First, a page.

1. Do it I am not trying to talk you into something, but sometimes a spur of moment decision to just do it breaks the circle of (over)thinking. If you feel comfortable enough with that person to do it once and not again if you did not like it, then this might be an option. If you think, refusing to do it again (anytime soon) might be worse than never trying it in the first place, this is not an option.
  2. Softly refuse, but offer alternatives. In this case, you could go for something like I would like to take it slow with your precious boobs, but what about I give you a nice back rub instead? This will hopefully not end the intimate time, but defer the talk about taking it slow to a later time point. In my opinion, you should still actually bring it up later, though.
  3. Refuse, but explain. If there is a chance to explain yourself a little while cuddling, then go for it. I honestly would not rely on body language completely, as this can easily be read as a refusal because of her part. You do not want your partner to ponder what the hell they did wrong for the rest of the evening. They might feel like they are ugly to you, that you are actually not interested in them,... there are hundreds of options. No explanation is likely to lead to a backslash of the situation in the long run.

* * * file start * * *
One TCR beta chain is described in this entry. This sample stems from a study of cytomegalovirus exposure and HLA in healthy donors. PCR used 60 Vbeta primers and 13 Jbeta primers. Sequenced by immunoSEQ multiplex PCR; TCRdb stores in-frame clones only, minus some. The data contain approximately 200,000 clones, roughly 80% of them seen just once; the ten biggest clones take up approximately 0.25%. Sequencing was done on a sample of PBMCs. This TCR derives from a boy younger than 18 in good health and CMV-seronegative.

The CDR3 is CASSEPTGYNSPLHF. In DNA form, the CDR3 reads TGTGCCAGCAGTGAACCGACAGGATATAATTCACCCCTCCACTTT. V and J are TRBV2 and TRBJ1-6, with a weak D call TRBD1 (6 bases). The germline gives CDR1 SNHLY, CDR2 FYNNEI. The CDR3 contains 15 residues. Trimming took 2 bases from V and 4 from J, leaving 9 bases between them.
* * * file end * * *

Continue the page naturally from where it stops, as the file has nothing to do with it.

• I like this addition to the already existing answers, since it provides more insight to make sure the other person doesn't feel rejected. – Peter Feb 19 '18 at 8:55
  • I think your note on 1) is really important. If it's about being apprehensive in case you do it "wrong" etc. but do actually want to - then this is fine to do. But if it's because you actually don't want to for any reason (i.e. OPs situation) - it shouldn't be considered. – Bilkokuya Feb 19 '18 at 11:40
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First, say

Let's take it slow.

Next, take the initiative to move things in a different direction, either verbally or with your actions.

If the other person doesn't get it, you can say

I'm not ready yet.

Edit

Thought process behind this answer: Consent is important. But a lot of talking can get both parties out of the focus of the sensory experience. So the key is to find a concise formulation. At the same time, it needs to be honest, and it needs to be an I-message. In other words, it shouldn't suggest that the other person is doing anything wrong.